Directed by James Marsh
In today’s suspicious climate, you’d be forgiven for thinking this story pure fiction: a group of shaggy-haired bohemians sneak inside two high profile, high security (and just plain high) American buildings with nearly a tonne of equipment, then spend the night setting it up, without getting caught?
Yet Philippe Petit and his intrepid gang managed exactly this in August 1974. Their target was the almost completed World Trade Center, and the story has an added twist: the aim of the mission was nothing more sinister than secretly rigging a heavy cable between the Twin Towers, so wire-walker Petit could risk his life dancing 104 stories above New York City.
Dubbed the “artistic crime of the century”, the most astonishing thing is that they pulled it off. Weaving together archive footage and interviews with the collaborators, Man On Wire is the energetic account of their feat. We follow the poetically explosive Petit on his quest from its conception, through time spent honing his skills as a street performer, to the stunning conclusion.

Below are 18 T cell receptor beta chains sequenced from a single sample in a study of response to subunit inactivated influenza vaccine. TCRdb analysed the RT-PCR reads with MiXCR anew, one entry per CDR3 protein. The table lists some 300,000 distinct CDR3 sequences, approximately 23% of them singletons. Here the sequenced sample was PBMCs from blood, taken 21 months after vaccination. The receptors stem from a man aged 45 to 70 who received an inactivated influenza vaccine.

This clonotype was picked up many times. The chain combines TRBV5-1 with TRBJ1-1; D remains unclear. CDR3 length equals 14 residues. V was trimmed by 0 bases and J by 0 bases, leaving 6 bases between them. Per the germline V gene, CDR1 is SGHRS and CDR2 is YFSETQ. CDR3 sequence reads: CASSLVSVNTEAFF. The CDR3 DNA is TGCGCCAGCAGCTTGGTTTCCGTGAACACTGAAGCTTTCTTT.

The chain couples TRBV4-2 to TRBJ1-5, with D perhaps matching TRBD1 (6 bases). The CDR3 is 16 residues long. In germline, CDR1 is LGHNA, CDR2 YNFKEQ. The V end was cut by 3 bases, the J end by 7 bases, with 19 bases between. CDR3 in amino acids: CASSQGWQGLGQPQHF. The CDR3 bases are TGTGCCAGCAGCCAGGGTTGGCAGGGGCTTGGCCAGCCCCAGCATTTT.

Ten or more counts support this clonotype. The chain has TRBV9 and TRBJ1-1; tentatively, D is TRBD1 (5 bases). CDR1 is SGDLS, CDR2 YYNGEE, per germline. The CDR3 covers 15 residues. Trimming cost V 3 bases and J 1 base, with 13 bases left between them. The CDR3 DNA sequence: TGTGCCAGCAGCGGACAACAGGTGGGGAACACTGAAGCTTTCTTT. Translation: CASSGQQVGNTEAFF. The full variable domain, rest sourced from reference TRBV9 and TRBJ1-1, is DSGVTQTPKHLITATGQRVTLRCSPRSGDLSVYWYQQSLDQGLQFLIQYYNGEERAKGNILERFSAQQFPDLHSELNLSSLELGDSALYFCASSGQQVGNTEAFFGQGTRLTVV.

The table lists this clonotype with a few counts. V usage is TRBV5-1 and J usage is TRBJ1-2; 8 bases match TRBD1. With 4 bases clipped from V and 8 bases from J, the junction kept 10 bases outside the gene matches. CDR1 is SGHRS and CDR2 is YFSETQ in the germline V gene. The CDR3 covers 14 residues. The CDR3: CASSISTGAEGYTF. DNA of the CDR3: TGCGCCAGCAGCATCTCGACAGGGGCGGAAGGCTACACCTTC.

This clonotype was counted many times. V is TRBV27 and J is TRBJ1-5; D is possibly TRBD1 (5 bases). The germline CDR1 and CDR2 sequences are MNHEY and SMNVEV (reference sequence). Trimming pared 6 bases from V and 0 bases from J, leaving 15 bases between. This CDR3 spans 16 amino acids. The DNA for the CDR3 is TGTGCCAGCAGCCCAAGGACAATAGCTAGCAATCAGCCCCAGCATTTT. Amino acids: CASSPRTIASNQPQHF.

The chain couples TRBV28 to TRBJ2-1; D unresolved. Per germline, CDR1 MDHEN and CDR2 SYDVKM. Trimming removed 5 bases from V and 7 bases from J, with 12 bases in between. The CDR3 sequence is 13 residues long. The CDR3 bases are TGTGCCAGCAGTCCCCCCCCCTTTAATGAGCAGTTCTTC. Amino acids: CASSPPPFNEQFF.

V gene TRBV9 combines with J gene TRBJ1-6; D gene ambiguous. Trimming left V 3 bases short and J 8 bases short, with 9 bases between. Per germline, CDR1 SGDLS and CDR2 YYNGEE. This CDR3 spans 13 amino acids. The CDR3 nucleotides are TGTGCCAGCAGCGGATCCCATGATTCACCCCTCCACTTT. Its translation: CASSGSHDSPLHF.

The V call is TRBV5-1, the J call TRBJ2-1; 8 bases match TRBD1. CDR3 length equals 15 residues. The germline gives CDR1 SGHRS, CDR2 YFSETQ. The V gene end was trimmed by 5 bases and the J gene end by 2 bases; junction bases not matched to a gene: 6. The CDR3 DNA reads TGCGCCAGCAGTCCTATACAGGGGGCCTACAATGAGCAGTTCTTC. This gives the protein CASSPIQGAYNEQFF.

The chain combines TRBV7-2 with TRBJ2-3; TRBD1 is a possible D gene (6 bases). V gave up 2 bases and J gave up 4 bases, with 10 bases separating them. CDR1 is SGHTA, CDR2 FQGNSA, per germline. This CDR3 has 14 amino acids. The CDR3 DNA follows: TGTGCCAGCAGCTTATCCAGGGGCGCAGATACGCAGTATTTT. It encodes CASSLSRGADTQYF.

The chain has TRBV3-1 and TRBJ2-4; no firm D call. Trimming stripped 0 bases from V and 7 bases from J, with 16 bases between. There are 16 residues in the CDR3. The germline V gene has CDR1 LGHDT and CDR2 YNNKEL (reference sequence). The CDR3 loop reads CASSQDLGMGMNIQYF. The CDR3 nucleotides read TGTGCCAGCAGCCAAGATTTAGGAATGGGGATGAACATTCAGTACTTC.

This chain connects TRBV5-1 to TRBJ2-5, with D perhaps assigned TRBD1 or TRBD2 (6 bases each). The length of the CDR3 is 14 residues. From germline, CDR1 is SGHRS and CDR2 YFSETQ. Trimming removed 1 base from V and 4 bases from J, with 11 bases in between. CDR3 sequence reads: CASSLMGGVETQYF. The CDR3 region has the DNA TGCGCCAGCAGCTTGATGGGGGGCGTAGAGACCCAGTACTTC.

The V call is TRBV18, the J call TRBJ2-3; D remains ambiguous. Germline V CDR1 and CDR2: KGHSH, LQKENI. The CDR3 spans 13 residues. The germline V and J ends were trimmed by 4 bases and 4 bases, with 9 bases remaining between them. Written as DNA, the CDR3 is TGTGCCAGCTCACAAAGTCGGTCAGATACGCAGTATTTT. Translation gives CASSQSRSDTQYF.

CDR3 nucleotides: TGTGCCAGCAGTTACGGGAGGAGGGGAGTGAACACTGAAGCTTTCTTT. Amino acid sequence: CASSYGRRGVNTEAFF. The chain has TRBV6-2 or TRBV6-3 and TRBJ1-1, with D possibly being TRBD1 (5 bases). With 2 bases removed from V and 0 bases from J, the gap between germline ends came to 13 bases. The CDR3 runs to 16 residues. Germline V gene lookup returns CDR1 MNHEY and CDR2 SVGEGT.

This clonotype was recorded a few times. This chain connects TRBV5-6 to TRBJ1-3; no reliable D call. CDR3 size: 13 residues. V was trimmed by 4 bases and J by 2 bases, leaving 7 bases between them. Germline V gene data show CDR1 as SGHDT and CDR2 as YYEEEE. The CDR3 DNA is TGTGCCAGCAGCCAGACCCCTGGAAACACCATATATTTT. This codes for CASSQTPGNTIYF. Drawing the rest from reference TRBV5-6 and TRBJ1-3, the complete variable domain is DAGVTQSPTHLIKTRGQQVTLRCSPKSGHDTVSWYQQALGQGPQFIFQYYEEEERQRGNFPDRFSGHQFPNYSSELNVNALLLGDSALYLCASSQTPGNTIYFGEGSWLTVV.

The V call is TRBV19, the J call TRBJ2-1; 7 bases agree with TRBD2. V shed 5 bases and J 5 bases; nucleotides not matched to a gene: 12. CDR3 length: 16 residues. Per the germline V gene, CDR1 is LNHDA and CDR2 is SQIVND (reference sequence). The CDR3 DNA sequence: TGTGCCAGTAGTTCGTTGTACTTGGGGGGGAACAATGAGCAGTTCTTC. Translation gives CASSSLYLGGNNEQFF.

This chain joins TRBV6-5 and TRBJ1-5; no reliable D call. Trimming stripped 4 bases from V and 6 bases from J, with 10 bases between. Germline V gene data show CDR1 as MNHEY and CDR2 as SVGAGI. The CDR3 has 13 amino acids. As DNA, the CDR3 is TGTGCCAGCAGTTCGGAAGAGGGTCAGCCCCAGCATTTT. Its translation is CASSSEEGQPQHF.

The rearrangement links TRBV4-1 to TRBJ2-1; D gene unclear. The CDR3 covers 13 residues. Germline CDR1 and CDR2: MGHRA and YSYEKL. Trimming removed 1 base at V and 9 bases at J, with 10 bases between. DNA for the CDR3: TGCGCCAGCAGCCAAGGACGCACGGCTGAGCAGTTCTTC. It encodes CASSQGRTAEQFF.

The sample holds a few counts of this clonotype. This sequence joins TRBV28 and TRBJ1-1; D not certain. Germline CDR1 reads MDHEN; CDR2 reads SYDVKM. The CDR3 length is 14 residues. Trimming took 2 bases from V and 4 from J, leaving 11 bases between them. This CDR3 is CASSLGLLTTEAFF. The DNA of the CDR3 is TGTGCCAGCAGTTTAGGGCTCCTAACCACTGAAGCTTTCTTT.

Complete with spy-movie soundtrack, this is more like a crime caper than a documentary. The meticulous planning, hilarious reconnaissance escapades, hair’s breadth escapes, complications and relationship breakdowns are showcased as Petit and his co-conspirators describe the adventure and its attendant fears. Gathering pace, the tale hurtles towards the poignant climax: images of Petit lying on the wire between the towers, over four hundred metres above the street. Even the police sent to bring him down were spellbound as he danced on the wire, evading capture for 45 minutes.
This is an utterly enthralling tale about a true character, who inspired his team with his relentless pursuit of the ambition he could not explain afterwards: “I do something magnificent and mysterious, and they ask me why?” An absolute must see.
This review was originally written for an online magazine, and is republished with permission.